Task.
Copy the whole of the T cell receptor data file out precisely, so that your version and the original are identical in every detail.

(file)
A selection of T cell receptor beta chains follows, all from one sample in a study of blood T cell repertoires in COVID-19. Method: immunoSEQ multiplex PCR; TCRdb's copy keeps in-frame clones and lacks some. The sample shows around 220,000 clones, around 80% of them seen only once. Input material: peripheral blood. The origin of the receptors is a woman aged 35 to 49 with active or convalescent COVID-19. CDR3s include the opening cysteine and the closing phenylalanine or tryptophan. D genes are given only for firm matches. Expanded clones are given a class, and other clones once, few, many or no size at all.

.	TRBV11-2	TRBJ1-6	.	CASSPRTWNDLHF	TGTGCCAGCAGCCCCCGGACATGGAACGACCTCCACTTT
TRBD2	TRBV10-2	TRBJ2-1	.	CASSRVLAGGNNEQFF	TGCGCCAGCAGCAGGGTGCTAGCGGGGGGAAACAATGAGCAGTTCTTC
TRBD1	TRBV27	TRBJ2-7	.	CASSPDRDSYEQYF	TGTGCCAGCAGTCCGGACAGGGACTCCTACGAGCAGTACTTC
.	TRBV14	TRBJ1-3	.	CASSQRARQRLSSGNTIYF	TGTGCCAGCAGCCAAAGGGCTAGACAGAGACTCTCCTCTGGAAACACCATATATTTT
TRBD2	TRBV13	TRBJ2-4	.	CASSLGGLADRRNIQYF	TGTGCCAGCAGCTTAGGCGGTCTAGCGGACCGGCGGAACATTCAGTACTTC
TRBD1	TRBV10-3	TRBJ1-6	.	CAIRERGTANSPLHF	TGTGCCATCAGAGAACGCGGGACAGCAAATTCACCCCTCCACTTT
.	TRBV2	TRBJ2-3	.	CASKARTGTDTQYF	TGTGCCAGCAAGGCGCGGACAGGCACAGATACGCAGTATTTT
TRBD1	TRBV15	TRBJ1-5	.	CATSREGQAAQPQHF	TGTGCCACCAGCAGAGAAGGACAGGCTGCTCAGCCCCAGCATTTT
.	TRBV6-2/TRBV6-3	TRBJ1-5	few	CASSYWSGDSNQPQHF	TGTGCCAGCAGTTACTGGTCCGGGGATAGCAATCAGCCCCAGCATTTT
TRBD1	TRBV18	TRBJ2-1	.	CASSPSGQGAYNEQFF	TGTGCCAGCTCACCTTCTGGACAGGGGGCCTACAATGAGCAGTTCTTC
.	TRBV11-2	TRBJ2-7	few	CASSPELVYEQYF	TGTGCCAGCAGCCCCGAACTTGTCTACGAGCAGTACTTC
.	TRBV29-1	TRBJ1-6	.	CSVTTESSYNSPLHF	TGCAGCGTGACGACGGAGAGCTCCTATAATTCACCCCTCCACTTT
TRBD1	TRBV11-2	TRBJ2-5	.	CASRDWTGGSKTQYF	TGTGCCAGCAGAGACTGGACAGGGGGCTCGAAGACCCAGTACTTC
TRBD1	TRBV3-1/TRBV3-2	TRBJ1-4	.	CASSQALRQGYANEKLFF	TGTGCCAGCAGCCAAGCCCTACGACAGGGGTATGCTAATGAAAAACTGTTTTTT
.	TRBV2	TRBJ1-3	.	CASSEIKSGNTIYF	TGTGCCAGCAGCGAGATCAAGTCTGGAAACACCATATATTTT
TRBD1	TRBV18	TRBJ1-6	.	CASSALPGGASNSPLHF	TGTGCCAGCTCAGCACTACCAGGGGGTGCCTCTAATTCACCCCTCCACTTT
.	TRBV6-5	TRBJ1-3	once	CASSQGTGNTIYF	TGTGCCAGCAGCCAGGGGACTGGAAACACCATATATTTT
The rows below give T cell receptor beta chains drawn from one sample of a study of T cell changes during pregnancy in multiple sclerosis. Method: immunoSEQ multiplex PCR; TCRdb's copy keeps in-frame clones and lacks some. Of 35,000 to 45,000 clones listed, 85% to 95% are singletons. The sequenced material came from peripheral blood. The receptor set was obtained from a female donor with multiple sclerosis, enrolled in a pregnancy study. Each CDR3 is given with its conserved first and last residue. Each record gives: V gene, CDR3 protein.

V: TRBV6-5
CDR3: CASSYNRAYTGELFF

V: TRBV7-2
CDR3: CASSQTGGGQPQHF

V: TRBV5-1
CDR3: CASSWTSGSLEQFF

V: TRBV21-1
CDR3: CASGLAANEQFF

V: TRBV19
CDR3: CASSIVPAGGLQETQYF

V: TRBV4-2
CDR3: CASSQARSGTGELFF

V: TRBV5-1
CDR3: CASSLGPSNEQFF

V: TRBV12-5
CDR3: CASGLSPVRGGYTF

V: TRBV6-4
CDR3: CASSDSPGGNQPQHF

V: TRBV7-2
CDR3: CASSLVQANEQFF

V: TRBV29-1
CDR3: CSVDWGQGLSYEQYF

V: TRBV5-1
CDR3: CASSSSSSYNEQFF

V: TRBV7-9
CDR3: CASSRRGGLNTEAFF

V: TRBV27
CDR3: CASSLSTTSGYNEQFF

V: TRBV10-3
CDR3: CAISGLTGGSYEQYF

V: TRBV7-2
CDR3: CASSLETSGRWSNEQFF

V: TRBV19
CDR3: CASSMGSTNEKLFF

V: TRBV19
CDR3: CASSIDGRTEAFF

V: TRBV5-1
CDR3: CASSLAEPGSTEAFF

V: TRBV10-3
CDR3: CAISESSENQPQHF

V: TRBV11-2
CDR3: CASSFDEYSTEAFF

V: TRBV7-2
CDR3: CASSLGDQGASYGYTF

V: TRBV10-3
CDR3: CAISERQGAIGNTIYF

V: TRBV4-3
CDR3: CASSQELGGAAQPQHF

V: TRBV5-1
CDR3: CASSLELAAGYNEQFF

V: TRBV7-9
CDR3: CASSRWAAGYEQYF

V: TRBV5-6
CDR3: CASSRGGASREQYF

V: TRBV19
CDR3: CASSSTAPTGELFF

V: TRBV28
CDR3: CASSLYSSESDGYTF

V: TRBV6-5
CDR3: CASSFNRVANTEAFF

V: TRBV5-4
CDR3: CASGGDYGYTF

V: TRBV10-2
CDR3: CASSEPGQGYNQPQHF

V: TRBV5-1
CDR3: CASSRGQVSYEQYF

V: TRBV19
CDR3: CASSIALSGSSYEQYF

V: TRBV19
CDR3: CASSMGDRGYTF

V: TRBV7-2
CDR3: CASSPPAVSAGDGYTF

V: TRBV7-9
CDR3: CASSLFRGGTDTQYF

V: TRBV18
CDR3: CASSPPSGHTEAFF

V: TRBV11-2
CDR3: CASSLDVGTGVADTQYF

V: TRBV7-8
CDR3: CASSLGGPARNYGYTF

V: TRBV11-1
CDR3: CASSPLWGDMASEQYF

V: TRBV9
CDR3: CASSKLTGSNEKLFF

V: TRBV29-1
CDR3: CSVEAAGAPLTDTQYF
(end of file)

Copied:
A selection of T cell receptor beta chains follows, all from one sample in a study of blood T cell repertoires in COVID-19. Method: immunoSEQ multiplex PCR; TCRdb's copy keeps in-frame clones and lacks some. The sample shows around 220,000 clones, around 80% of them seen only once. Input material: peripheral blood. The origin of the receptors is a woman aged 35 to 49 with active or convalescent COVID-19. CDR3s include the opening cysteine and the closing phenylalanine or tryptophan. D genes are given only for firm matches. Expanded clones are given a class, and other clones once, few, many or no size at all.

.	TRBV11-2	TRBJ1-6	.	CASSPRTWNDLHF	TGTGCCAGCAGCCCCCGGACATGGAACGACCTCCACTTT
TRBD2	TRBV10-2	TRBJ2-1	.	CASSRVLAGGNNEQFF	TGCGCCAGCAGCAGGGTGCTAGCGGGGGGAAACAATGAGCAGTTCTTC
TRBD1	TRBV27	TRBJ2-7	.	CASSPDRDSYEQYF	TGTGCCAGCAGTCCGGACAGGGACTCCTACGAGCAGTACTTC
.	TRBV14	TRBJ1-3	.	CASSQRARQRLSSGNTIYF	TGTGCCAGCAGCCAAAGGGCTAGACAGAGACTCTCCTCTGGAAACACCATATATTTT
TRBD2	TRBV13	TRBJ2-4	.	CASSLGGLADRRNIQYF	TGTGCCAGCAGCTTAGGCGGTCTAGCGGACCGGCGGAACATTCAGTACTTC
TRBD1	TRBV10-3	TRBJ1-6	.	CAIRERGTANSPLHF	TGTGCCATCAGAGAACGCGGGACAGCAAATTCACCCCTCCACTTT
.	TRBV2	TRBJ2-3	.	CASKARTGTDTQYF	TGTGCCAGCAAGGCGCGGACAGGCACAGATACGCAGTATTTT
TRBD1	TRBV15	TRBJ1-5	.	CATSREGQAAQPQHF	TGTGCCACCAGCAGAGAAGGACAGGCTGCTCAGCCCCAGCATTTT
.	TRBV6-2/TRBV6-3	TRBJ1-5	few	CASSYWSGDSNQPQHF	TGTGCCAGCAGTTACTGGTCCGGGGATAGCAATCAGCCCCAGCATTTT
TRBD1	TRBV18	TRBJ2-1	.	CASSPSGQGAYNEQFF	TGTGCCAGCTCACCTTCTGGACAGGGGGCCTACAATGAGCAGTTCTTC
.	TRBV11-2	TRBJ2-7	few	CASSPELVYEQYF	TGTGCCAGCAGCCCCGAACTTGTCTACGAGCAGTACTTC
.	TRBV29-1	TRBJ1-6	.	CSVTTESSYNSPLHF	TGCAGCGTGACGACGGAGAGCTCCTATAATTCACCCCTCCACTTT
TRBD1	TRBV11-2	TRBJ2-5	.	CASRDWTGGSKTQYF	TGTGCCAGCAGAGACTGGACAGGGGGCTCGAAGACCCAGTACTTC
TRBD1	TRBV3-1/TRBV3-2	TRBJ1-4	.	CASSQALRQGYANEKLFF	TGTGCCAGCAGCCAAGCCCTACGACAGGGGTATGCTAATGAAAAACTGTTTTTT
.	TRBV2	TRBJ1-3	.	CASSEIKSGNTIYF	TGTGCCAGCAGCGAGATCAAGTCTGGAAACACCATATATTTT
TRBD1	TRBV18	TRBJ1-6	.	CASSALPGGASNSPLHF	TGTGCCAGCTCAGCACTACCAGGGGGTGCCTCTAATTCACCCCTCCACTTT
.	TRBV6-5	TRBJ1-3	once	CASSQGTGNTIYF	TGTGCCAGCAGCCAGGGGACTGGAAACACCATATATTTT
The rows below give T cell receptor beta chains drawn from one sample of a study of T cell changes during pregnancy in multiple sclerosis. Method: immunoSEQ multiplex PCR; TCRdb's copy keeps in-frame clones and lacks some. Of 35,000 to 45,000 clones listed, 85% to 95% are singletons. The sequenced material came from peripheral blood. The receptor set was obtained from a female donor with multiple sclerosis, enrolled in a pregnancy study. Each CDR3 is given with its conserved first and last residue. Each record gives: V gene, CDR3 protein.

V: TRBV6-5
CDR3: CASSYNRAYTGELFF

V: TRBV7-2
CDR3: CASSQTGGGQPQHF

V: TRBV5-1
CDR3: CASSWTSGSLEQFF

V: TRBV21-1
CDR3: CASGLAANEQFF

V: TRBV19
CDR3: CASSIVPAGGLQETQYF

V: TRBV4-2
CDR3: CASSQARSGTGELFF

V: TRBV5-1
CDR3: CASSLGPSNEQFF

V: TRBV12-5
CDR3: CASGLSPVRGGYTF

V: TRBV6-4
CDR3: CASSDSPGGNQPQHF

V: TRBV7-2
CDR3: CASSLVQANEQFF

V: TRBV29-1
CDR3: CSVDWGQGLSYEQYF

V: TRBV5-1
CDR3: CASSSSSSYNEQFF

V: TRBV7-9
CDR3: CASSRRGGLNTEAFF

V: TRBV27
CDR3: CASSLSTTSGYNEQFF

V: TRBV10-3
CDR3: CAISGLTGGSYEQYF

V: TRBV7-2
CDR3: CASSLETSGRWSNEQFF

V: TRBV19
CDR3: CASSMGSTNEKLFF

V: TRBV19
CDR3: CASSIDGRTEAFF

V: TRBV5-1
CDR3: CASSLAEPGSTEAFF

V: TRBV10-3
CDR3: CAISESSENQPQHF

V: TRBV11-2
CDR3: CASSFDEYSTEAFF

V: TRBV7-2
CDR3: CASSLGDQGASYGYTF

V: TRBV10-3
CDR3: CAISERQGAIGNTIYF

V: TRBV4-3
CDR3: CASSQELGGAAQPQHF

V: TRBV5-1
CDR3: CASSLELAAGYNEQFF

V: TRBV7-9
CDR3: CASSRWAAGYEQYF

V: TRBV5-6
CDR3: CASSRGGASREQYF

V: TRBV19
CDR3: CASSSTAPTGELFF

V: TRBV28
CDR3: CASSLYSSESDGYTF

V: TRBV6-5
CDR3: CASSFNRVANTEAFF

V: TRBV5-4
CDR3: CASGGDYGYTF

V: TRBV10-2
CDR3: CASSEPGQGYNQPQHF

V: TRBV5-1
CDR3: CASSRGQVSYEQYF

V: TRBV19
CDR3: CASSIALSGSSYEQYF

V: TRBV19
CDR3: CASSMGDRGYTF

V: TRBV7-2
CDR3: CASSPPAVSAGDGYTF

V: TRBV7-9
CDR3: CASSLFRGGTDTQYF

V: TRBV18
CDR3: CASSPPSGHTEAFF

V: TRBV11-2
CDR3: CASSLDVGTGVADTQYF

V: TRBV7-8
CDR3: CASSLGGPARNYGYTF

V: TRBV11-1
CDR3: CASSPLWGDMASEQYF

V: TRBV9
CDR3: CASSKLTGSNEKLFF

V: TRBV29-1
CDR3: CSVEAAGAPLTDTQYF